21 Aug Dental Disease in Dogs with Video
Just as we need to clean our own teeth daily so do our pets. It is important to become familiar with your pets oral cavity by starting at an early age to examine your pet’s mouth and monitor for abnormal lesions, areas of pain and bad breath.
Gold standard of dental health care would be brushing however in a lot of cases we are not aware that this is required or haven’t the time to teach our pets to accept this practice.
In these cases we need to provide a chemical and mechanical cleaner with a VOCH approval that will help keep our pet’s teeth clean and breath fresh by reducing the tartar and bacterial buildup .
Options of these products include:
- Dental diets such as Hills t/d – this is a large biscuit that has special crystals that fit over the entire tooth and pull off developing tartar.
- Daily chews such as Oravet which has a chemical (gel) and mechanical (chewing) component in an easy chew.
- Daily mouth washes such as Hexarinse which flush away food and bacteria that lead to tartar development and gingivitis
- Supplements in water or food that again aim to slow the development of periodontal disease such as Aquadent or Plaqueoff.
Your veterinarian should complete a full oral examination at every annual wellness visit to evaluate your pets oral health status. They will then determine and discuss the need for dental cleaning which is performed under general anaesthesia.
Regular dental scale and polishing are recommended as well as dental radiographs to expose any dental disease under the gum line.
COMMON DENTAL DISEASES:
A healthy mouth has pink gums and white teeth that are not discoloured or covered in plaque.
Early signs of dental disease will include a mild buildup of plaque on the teeth and moderately inflamed gums/gingival.
Advanced periodontal disease will present with plaque below the gum and extremely swollen and inflamed and painful gums that bleed easily.
Any stage of dental diseases can lead to further health problems as the mouth is incredibly vascular and these vessels can carry bacterial and inflammatory cells to the brain, liver, kidney and heart and shorten your pets lifestyle.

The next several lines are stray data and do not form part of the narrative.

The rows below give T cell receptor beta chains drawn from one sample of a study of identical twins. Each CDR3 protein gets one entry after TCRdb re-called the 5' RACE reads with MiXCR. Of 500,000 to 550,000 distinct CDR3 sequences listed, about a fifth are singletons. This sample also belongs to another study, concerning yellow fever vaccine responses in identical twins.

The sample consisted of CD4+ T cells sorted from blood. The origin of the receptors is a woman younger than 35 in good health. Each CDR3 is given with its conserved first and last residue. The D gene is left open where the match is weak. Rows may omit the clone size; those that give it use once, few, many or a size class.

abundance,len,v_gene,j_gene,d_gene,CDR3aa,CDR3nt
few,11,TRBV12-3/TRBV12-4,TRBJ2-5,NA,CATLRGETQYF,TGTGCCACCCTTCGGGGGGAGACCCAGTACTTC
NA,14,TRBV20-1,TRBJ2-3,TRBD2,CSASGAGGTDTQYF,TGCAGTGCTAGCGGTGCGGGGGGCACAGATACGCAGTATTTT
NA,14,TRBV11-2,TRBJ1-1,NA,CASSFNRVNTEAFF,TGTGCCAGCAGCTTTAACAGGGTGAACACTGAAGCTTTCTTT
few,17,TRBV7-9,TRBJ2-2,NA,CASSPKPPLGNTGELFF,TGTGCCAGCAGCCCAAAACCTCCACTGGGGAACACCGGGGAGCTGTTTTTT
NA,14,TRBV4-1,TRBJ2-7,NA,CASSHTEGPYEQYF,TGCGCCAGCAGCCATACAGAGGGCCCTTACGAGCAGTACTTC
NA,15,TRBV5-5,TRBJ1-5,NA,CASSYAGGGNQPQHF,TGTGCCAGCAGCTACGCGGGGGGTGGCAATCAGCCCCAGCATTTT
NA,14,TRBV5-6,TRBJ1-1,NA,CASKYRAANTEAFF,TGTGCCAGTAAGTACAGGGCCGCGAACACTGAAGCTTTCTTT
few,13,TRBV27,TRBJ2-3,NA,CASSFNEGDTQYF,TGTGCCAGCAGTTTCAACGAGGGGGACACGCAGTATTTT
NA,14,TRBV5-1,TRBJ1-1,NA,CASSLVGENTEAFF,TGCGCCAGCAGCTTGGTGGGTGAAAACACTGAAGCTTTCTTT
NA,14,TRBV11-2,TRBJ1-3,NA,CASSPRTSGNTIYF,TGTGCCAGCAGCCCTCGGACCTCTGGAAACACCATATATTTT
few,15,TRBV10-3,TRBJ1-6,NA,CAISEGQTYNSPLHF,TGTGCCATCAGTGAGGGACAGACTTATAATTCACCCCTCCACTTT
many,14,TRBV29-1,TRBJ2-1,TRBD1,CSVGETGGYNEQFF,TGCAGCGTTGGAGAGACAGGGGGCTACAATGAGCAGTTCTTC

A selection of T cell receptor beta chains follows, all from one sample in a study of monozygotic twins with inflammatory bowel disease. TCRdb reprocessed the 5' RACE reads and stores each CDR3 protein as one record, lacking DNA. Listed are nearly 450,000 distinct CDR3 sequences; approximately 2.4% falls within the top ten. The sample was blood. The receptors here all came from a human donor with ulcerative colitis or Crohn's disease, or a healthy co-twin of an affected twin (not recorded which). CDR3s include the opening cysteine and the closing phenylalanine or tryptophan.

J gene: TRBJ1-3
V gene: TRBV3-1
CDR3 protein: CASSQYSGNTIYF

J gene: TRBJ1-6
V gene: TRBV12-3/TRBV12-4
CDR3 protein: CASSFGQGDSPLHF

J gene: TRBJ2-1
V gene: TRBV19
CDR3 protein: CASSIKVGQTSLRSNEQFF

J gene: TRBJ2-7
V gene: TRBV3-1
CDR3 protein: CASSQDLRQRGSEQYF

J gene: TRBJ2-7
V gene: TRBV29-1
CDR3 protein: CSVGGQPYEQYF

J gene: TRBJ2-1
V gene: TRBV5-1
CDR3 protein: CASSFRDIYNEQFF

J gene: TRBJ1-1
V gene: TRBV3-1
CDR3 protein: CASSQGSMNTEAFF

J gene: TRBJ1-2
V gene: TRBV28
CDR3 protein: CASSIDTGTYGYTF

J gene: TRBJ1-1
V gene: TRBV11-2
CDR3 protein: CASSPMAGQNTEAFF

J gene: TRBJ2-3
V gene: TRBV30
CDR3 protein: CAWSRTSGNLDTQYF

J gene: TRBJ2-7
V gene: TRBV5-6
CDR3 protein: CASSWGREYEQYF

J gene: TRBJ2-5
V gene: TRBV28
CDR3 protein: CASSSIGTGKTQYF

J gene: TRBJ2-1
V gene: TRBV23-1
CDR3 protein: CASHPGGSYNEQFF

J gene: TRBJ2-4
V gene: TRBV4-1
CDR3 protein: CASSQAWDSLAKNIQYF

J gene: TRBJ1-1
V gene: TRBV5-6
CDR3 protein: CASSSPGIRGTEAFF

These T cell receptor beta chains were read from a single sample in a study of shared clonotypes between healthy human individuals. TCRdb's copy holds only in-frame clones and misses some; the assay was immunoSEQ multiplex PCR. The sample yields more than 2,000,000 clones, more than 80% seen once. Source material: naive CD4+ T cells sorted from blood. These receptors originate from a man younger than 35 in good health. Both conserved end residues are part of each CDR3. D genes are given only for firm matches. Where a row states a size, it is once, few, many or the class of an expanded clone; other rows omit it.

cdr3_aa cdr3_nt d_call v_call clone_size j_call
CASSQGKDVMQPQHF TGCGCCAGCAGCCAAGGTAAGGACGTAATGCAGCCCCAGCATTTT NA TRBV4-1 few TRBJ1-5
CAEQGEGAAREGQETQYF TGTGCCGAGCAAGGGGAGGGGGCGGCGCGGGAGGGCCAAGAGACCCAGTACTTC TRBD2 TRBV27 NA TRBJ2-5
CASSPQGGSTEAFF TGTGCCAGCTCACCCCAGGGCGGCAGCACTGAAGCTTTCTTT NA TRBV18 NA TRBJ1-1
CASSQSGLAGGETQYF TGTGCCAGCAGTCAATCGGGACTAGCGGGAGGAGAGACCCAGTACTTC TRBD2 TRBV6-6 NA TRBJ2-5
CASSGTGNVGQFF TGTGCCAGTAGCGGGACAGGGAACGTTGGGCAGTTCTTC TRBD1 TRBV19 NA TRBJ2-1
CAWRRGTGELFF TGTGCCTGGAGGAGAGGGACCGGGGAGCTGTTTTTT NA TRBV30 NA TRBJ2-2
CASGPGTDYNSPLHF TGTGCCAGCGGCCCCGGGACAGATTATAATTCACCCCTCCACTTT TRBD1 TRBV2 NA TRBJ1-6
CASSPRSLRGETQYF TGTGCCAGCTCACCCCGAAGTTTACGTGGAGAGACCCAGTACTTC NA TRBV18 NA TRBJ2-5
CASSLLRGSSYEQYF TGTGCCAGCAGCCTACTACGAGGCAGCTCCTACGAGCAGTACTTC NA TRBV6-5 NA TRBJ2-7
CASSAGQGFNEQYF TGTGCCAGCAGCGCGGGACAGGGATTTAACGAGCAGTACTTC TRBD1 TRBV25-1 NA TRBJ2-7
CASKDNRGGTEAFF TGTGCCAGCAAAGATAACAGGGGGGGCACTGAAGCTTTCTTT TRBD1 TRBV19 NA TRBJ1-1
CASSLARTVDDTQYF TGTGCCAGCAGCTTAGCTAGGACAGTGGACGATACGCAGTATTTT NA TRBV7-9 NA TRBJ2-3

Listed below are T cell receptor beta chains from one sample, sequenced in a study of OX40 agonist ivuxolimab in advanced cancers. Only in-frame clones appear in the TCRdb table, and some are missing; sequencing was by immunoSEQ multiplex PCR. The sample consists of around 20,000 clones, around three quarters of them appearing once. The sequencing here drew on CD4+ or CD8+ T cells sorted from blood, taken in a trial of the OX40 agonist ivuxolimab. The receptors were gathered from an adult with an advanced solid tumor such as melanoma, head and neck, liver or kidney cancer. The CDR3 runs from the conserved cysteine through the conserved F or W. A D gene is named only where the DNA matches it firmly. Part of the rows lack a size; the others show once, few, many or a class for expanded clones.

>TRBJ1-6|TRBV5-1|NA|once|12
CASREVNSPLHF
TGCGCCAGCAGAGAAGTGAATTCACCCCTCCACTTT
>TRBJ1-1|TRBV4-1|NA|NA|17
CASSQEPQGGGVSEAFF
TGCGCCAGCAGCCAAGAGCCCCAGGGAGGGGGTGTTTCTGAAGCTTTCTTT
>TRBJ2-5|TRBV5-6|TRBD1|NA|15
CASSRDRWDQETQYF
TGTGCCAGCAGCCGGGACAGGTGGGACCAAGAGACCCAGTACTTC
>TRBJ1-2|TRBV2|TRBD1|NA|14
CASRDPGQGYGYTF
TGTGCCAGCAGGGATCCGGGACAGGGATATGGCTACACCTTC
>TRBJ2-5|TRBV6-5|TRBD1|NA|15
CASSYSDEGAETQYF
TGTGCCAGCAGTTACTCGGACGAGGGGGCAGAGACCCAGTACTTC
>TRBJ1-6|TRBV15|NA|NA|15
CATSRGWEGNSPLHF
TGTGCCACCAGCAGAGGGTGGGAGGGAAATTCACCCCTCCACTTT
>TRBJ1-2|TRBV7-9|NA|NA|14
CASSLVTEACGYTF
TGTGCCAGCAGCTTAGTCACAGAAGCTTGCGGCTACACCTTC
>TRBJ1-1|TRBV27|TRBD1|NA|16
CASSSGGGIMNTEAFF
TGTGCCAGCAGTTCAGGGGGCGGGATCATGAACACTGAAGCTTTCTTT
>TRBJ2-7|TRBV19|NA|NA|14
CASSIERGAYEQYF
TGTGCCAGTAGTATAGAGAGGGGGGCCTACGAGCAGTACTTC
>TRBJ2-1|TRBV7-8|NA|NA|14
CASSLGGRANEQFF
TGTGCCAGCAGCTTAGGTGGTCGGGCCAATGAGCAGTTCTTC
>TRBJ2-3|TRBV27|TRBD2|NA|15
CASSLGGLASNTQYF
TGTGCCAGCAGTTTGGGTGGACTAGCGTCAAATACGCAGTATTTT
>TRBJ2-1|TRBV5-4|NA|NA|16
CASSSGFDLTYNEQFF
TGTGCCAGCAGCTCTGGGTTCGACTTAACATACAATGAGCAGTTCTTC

WHAT HAPPENS DURING A DENTAL PROCEDURE?
When your pet has been examined and determined to require a dental scale and polish he will be required to undergo a general anaesthetic to ensure he is comfortable and not frightened during the dental.
Your pet will be fasted the night before and dropped off for the day. He/she will have a full physical examination by the veterinarian and optional (but hightly advised) pre-anaesthetic bloods are performed to ensure safety during and after the anaesthetic. Your pet will be given a sedation and then be anaesthetised and intubated in preparation for their full dental examination and scale and clean.
A dental chart as shown below is charted in accordance with your pets dental health.
The teeth are scaled with an electronic scaler that allows removal of tartar from the tooth and sub-gingival space. The teeth are then polished to remove any grooves that may allow for further tartar production.
You will then be advised on maintenance of your pet health using a combination of mechanical and chemical methods and regular annual dental health checks.
If you want to know more about preventing dental disease or you would like to have your pet's dental health checked please call us today on 89831183.
We decided to show our clients what this entails and filmed the procedure on one of our star patients 'Jack'. As you can see in the video there is significant plaque build up on his canine tooth and rear tooth (carnassial). It is also very noticeable that his gums are inflamed and bleed very easily.